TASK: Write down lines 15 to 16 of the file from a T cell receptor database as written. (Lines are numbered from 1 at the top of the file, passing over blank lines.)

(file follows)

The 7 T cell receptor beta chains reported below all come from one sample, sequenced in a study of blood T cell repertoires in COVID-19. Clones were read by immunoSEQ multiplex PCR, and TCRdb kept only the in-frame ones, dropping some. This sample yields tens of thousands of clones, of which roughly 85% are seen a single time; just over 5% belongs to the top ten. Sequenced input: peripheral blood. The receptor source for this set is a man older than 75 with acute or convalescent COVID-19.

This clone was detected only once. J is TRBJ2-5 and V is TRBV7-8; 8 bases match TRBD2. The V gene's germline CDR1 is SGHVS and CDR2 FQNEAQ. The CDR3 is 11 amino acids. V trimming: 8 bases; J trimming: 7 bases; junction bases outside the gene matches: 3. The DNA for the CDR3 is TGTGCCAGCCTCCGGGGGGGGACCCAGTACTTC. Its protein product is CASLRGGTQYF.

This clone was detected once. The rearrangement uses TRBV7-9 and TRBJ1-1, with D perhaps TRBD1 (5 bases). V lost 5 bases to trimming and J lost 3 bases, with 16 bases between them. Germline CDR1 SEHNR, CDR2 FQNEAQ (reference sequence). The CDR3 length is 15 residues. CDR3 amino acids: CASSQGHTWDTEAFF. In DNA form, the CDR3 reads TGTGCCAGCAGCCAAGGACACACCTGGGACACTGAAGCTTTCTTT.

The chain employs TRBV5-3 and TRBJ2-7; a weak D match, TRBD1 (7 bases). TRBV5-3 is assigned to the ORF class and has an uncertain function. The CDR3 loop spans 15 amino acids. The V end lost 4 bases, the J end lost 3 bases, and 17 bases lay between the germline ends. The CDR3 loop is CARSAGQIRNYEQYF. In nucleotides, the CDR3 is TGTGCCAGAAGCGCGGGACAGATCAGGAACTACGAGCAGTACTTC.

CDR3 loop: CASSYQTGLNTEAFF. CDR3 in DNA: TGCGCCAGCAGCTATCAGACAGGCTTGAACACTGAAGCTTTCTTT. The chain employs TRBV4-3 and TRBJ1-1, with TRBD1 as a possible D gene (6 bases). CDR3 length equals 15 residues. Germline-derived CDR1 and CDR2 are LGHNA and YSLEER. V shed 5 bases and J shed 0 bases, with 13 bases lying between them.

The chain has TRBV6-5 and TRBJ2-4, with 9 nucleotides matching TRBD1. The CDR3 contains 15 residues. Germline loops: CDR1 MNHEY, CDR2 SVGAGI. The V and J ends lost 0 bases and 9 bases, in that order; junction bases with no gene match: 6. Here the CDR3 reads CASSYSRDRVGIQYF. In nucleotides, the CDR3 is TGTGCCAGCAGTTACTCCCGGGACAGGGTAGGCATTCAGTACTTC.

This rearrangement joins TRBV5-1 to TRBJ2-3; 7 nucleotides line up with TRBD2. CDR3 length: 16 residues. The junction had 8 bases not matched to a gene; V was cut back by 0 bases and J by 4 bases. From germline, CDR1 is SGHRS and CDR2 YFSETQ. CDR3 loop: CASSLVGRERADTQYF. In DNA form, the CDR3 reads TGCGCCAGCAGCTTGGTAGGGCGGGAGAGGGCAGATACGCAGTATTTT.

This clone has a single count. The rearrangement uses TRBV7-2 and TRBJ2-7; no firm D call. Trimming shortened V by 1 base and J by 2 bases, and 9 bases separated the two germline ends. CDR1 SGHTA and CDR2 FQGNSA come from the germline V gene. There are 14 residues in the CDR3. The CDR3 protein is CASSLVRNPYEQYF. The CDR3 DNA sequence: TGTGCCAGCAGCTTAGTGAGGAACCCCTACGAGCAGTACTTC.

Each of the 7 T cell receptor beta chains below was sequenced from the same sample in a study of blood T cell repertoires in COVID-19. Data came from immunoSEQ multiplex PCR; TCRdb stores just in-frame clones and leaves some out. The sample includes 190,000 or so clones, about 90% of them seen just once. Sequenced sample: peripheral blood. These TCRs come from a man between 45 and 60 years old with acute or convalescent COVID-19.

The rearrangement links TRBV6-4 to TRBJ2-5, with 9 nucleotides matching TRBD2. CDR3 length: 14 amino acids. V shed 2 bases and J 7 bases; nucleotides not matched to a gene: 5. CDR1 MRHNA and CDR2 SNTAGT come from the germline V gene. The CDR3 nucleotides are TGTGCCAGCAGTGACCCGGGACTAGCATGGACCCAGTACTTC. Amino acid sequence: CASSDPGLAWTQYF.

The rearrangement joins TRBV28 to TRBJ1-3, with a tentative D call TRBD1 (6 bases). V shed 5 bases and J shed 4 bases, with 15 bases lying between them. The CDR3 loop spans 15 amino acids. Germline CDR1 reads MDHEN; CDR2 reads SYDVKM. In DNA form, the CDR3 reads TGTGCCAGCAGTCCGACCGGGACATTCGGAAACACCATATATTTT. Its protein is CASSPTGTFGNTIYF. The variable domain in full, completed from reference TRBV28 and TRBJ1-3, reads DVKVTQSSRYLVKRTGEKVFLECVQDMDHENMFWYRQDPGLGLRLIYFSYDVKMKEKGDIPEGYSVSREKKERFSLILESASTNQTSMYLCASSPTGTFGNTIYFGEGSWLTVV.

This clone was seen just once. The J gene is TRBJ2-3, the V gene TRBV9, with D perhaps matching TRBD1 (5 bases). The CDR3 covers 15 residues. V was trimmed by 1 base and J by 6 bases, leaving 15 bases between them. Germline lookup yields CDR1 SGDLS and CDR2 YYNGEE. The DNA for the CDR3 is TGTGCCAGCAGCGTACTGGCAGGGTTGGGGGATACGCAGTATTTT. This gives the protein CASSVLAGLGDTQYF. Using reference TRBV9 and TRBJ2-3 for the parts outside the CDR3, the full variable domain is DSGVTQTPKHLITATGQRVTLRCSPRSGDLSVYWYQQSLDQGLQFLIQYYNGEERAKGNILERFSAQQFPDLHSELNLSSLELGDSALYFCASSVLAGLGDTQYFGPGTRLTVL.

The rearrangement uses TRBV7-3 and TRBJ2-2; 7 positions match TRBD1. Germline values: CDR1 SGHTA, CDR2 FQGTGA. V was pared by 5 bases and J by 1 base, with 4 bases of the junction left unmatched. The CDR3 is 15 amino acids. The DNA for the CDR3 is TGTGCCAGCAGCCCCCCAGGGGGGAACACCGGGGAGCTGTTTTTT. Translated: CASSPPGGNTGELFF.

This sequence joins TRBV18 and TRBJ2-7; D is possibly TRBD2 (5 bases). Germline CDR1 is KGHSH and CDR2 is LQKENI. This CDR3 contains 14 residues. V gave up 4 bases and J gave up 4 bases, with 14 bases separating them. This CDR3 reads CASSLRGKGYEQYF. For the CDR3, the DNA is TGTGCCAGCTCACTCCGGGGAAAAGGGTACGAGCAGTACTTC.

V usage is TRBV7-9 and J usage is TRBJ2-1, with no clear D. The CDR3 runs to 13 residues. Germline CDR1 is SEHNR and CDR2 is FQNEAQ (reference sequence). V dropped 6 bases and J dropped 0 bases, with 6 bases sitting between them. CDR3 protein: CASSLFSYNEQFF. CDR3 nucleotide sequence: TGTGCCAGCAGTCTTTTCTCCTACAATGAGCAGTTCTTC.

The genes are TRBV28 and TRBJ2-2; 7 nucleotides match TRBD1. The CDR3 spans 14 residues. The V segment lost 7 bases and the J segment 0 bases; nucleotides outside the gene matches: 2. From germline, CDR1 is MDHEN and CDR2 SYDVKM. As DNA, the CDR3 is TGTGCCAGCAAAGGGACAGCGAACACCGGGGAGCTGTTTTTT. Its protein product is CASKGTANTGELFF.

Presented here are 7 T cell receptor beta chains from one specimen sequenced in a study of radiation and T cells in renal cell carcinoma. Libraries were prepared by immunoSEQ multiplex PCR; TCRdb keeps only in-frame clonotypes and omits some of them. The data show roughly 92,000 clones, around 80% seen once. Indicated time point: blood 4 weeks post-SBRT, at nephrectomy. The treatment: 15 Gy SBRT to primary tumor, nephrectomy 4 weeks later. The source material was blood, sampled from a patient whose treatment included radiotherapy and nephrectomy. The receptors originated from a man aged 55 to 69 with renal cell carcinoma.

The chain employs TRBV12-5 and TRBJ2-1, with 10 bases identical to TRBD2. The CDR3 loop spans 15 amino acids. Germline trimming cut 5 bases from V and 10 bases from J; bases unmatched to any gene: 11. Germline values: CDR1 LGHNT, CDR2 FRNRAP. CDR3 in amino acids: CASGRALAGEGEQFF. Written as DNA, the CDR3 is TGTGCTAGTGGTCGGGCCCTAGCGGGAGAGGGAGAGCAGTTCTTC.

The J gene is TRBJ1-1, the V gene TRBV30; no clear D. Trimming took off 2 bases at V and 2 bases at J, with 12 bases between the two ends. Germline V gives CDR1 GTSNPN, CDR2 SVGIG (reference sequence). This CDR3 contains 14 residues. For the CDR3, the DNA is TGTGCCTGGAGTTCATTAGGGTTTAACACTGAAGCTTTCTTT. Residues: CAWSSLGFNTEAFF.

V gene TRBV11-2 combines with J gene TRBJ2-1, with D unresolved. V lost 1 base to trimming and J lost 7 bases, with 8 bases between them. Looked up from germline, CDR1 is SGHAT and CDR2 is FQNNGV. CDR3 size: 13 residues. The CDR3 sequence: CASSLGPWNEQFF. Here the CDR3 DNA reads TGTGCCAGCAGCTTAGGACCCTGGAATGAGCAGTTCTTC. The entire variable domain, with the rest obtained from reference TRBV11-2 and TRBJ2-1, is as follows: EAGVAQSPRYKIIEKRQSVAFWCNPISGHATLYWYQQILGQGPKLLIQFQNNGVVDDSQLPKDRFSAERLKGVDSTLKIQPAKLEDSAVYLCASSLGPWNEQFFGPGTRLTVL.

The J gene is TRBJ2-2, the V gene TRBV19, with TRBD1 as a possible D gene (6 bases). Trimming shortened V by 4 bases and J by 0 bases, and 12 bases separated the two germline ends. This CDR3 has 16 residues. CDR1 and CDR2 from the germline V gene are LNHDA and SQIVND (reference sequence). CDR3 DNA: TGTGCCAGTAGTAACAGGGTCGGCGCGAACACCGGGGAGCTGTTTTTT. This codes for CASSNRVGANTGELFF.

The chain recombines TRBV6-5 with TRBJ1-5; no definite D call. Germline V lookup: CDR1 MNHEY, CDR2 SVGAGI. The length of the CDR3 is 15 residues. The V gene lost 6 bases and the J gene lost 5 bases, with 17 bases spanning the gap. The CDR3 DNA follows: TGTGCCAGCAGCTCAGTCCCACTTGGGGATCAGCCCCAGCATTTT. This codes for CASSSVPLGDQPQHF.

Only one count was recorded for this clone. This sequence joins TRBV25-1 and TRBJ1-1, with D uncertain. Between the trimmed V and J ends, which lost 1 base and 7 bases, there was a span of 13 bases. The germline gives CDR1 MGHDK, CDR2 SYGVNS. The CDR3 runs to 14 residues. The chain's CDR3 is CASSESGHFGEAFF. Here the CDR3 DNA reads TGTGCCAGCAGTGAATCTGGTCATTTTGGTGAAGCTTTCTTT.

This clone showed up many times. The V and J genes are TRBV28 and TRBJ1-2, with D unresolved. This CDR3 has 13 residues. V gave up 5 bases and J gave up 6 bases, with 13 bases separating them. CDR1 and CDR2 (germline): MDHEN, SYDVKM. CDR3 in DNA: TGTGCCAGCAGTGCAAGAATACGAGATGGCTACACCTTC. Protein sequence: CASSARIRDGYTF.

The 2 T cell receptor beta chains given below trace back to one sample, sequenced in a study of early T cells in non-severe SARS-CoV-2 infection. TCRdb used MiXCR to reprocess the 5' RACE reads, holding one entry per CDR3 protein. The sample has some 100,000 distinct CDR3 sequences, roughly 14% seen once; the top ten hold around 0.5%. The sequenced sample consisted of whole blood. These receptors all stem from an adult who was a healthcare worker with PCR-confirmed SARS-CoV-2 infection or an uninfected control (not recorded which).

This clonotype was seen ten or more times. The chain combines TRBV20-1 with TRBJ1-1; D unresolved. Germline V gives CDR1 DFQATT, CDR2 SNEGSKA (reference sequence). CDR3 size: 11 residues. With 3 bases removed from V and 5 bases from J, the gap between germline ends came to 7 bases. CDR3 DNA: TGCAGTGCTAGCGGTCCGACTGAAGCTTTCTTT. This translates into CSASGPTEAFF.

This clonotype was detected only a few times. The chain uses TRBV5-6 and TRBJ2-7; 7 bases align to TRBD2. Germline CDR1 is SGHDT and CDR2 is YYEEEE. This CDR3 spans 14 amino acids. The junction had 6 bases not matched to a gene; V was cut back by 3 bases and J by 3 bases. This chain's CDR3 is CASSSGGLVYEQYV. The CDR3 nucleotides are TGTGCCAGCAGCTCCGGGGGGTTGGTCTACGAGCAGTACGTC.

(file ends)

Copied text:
V usage is TRBV7-9 and J usage is TRBJ2-1, with no clear D. The CDR3 runs to 13 residues. Germline CDR1 is SEHNR and CDR2 is FQNEAQ (reference sequence). V dropped 6 bases and J dropped 0 bases, with 6 bases sitting between them. CDR3 protein: CASSLFSYNEQFF. CDR3 nucleotide sequence: TGTGCCAGCAGTCTTTTCTCCTACAATGAGCAGTTCTTC.

The genes are TRBV28 and TRBJ2-2; 7 nucleotides match TRBD1. The CDR3 spans 14 residues. The V segment lost 7 bases and the J segment 0 bases; nucleotides outside the gene matches: 2. From germline, CDR1 is MDHEN and CDR2 SYDVKM. As DNA, the CDR3 is TGTGCCAGCAAAGGGACAGCGAACACCGGGGAGCTGTTTTTT. Its protein product is CASKGTANTGELFF.